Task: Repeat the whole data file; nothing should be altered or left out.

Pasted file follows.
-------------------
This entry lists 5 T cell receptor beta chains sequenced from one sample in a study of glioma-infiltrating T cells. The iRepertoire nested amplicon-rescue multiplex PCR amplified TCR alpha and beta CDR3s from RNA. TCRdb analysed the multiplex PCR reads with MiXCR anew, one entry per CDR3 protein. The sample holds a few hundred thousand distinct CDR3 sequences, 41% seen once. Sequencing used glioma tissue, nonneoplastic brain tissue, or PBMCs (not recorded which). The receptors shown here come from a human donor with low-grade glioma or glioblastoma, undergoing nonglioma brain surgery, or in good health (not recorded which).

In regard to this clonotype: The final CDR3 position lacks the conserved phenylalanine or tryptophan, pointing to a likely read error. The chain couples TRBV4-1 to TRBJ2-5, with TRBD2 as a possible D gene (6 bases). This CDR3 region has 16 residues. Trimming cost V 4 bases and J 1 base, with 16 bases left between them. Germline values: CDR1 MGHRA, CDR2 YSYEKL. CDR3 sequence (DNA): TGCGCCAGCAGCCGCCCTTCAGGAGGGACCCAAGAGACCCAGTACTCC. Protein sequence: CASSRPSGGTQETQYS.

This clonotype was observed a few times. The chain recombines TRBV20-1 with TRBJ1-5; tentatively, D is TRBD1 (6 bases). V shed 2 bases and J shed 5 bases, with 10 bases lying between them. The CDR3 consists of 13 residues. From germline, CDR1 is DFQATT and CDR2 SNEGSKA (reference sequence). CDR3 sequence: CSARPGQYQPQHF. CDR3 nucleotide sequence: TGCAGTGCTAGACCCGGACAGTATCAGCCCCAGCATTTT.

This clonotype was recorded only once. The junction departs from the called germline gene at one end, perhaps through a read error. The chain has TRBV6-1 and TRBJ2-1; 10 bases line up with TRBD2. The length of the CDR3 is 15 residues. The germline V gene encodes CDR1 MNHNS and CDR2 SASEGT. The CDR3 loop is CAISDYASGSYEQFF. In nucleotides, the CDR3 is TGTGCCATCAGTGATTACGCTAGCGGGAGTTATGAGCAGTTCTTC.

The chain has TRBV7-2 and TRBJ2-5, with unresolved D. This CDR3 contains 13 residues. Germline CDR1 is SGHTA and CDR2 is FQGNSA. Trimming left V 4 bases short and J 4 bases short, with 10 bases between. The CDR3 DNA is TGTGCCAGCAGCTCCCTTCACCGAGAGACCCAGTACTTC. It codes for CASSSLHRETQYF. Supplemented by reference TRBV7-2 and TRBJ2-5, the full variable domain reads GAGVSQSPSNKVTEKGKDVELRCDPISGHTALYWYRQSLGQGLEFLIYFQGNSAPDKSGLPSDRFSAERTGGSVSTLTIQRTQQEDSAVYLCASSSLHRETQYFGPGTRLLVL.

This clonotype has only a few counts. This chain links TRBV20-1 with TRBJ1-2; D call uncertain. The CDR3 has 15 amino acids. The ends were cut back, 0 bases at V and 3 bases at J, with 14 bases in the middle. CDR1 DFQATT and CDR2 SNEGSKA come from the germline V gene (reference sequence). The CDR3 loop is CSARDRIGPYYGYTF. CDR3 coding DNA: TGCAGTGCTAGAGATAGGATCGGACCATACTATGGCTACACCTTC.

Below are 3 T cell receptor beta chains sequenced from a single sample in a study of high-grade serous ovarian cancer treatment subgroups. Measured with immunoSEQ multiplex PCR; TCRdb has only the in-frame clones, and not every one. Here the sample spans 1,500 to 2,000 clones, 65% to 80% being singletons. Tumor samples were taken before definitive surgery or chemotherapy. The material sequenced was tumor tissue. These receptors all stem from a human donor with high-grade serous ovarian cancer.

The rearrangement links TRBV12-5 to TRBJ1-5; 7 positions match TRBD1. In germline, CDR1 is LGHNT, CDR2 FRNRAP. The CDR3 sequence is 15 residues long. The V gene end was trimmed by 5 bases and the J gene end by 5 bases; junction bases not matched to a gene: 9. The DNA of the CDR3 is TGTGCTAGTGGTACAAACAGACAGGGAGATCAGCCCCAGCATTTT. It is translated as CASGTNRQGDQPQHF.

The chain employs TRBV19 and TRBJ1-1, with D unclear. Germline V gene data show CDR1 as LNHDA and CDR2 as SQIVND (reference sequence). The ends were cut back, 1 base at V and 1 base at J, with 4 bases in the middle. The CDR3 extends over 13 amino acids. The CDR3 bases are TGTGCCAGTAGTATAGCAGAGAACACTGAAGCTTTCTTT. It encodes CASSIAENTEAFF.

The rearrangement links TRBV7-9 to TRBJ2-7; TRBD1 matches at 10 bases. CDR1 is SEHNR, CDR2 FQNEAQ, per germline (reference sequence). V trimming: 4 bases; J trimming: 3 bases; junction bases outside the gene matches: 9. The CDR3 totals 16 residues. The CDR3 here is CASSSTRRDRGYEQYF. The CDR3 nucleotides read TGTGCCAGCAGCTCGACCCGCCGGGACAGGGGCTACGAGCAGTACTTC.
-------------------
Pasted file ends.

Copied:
This entry lists 5 T cell receptor beta chains sequenced from one sample in a study of glioma-infiltrating T cells. The iRepertoire nested amplicon-rescue multiplex PCR amplified TCR alpha and beta CDR3s from RNA. TCRdb analysed the multiplex PCR reads with MiXCR anew, one entry per CDR3 protein. The sample holds a few hundred thousand distinct CDR3 sequences, 41% seen once. Sequencing used glioma tissue, nonneoplastic brain tissue, or PBMCs (not recorded which). The receptors shown here come from a human donor with low-grade glioma or glioblastoma, undergoing nonglioma brain surgery, or in good health (not recorded which).

In regard to this clonotype: The final CDR3 position lacks the conserved phenylalanine or tryptophan, pointing to a likely read error. The chain couples TRBV4-1 to TRBJ2-5, with TRBD2 as a possible D gene (6 bases). This CDR3 region has 16 residues. Trimming cost V 4 bases and J 1 base, with 16 bases left between them. Germline values: CDR1 MGHRA, CDR2 YSYEKL. CDR3 sequence (DNA): TGCGCCAGCAGCCGCCCTTCAGGAGGGACCCAAGAGACCCAGTACTCC. Protein sequence: CASSRPSGGTQETQYS.

This clonotype was observed a few times. The chain recombines TRBV20-1 with TRBJ1-5; tentatively, D is TRBD1 (6 bases). V shed 2 bases and J shed 5 bases, with 10 bases lying between them. The CDR3 consists of 13 residues. From germline, CDR1 is DFQATT and CDR2 SNEGSKA (reference sequence). CDR3 sequence: CSARPGQYQPQHF. CDR3 nucleotide sequence: TGCAGTGCTAGACCCGGACAGTATCAGCCCCAGCATTTT.

This clonotype was recorded only once. The junction departs from the called germline gene at one end, perhaps through a read error. The chain has TRBV6-1 and TRBJ2-1; 10 bases line up with TRBD2. The length of the CDR3 is 15 residues. The germline V gene encodes CDR1 MNHNS and CDR2 SASEGT. The CDR3 loop is CAISDYASGSYEQFF. In nucleotides, the CDR3 is TGTGCCATCAGTGATTACGCTAGCGGGAGTTATGAGCAGTTCTTC.

The chain has TRBV7-2 and TRBJ2-5, with unresolved D. This CDR3 contains 13 residues. Germline CDR1 is SGHTA and CDR2 is FQGNSA. Trimming left V 4 bases short and J 4 bases short, with 10 bases between. The CDR3 DNA is TGTGCCAGCAGCTCCCTTCACCGAGAGACCCAGTACTTC. It codes for CASSSLHRETQYF. Supplemented by reference TRBV7-2 and TRBJ2-5, the full variable domain reads GAGVSQSPSNKVTEKGKDVELRCDPISGHTALYWYRQSLGQGLEFLIYFQGNSAPDKSGLPSDRFSAERTGGSVSTLTIQRTQQEDSAVYLCASSSLHRETQYFGPGTRLLVL.

This clonotype has only a few counts. This chain links TRBV20-1 with TRBJ1-2; D call uncertain. The CDR3 has 15 amino acids. The ends were cut back, 0 bases at V and 3 bases at J, with 14 bases in the middle. CDR1 DFQATT and CDR2 SNEGSKA come from the germline V gene (reference sequence). The CDR3 loop is CSARDRIGPYYGYTF. CDR3 coding DNA: TGCAGTGCTAGAGATAGGATCGGACCATACTATGGCTACACCTTC.

Below are 3 T cell receptor beta chains sequenced from a single sample in a study of high-grade serous ovarian cancer treatment subgroups. Measured with immunoSEQ multiplex PCR; TCRdb has only the in-frame clones, and not every one. Here the sample spans 1,500 to 2,000 clones, 65% to 80% being singletons. Tumor samples were taken before definitive surgery or chemotherapy. The material sequenced was tumor tissue. These receptors all stem from a human donor with high-grade serous ovarian cancer.

The rearrangement links TRBV12-5 to TRBJ1-5; 7 positions match TRBD1. In germline, CDR1 is LGHNT, CDR2 FRNRAP. The CDR3 sequence is 15 residues long. The V gene end was trimmed by 5 bases and the J gene end by 5 bases; junction bases not matched to a gene: 9. The DNA of the CDR3 is TGTGCTAGTGGTACAAACAGACAGGGAGATCAGCCCCAGCATTTT. It is translated as CASGTNRQGDQPQHF.

The chain employs TRBV19 and TRBJ1-1, with D unclear. Germline V gene data show CDR1 as LNHDA and CDR2 as SQIVND (reference sequence). The ends were cut back, 1 base at V and 1 base at J, with 4 bases in the middle. The CDR3 extends over 13 amino acids. The CDR3 bases are TGTGCCAGTAGTATAGCAGAGAACACTGAAGCTTTCTTT. It encodes CASSIAENTEAFF.

The rearrangement links TRBV7-9 to TRBJ2-7; TRBD1 matches at 10 bases. CDR1 is SEHNR, CDR2 FQNEAQ, per germline (reference sequence). V trimming: 4 bases; J trimming: 3 bases; junction bases outside the gene matches: 9. The CDR3 totals 16 residues. The CDR3 here is CASSSTRRDRGYEQYF. The CDR3 nucleotides read TGTGCCAGCAGCTCGACCCGCCGGGACAGGGGCTACGAGCAGTACTTC.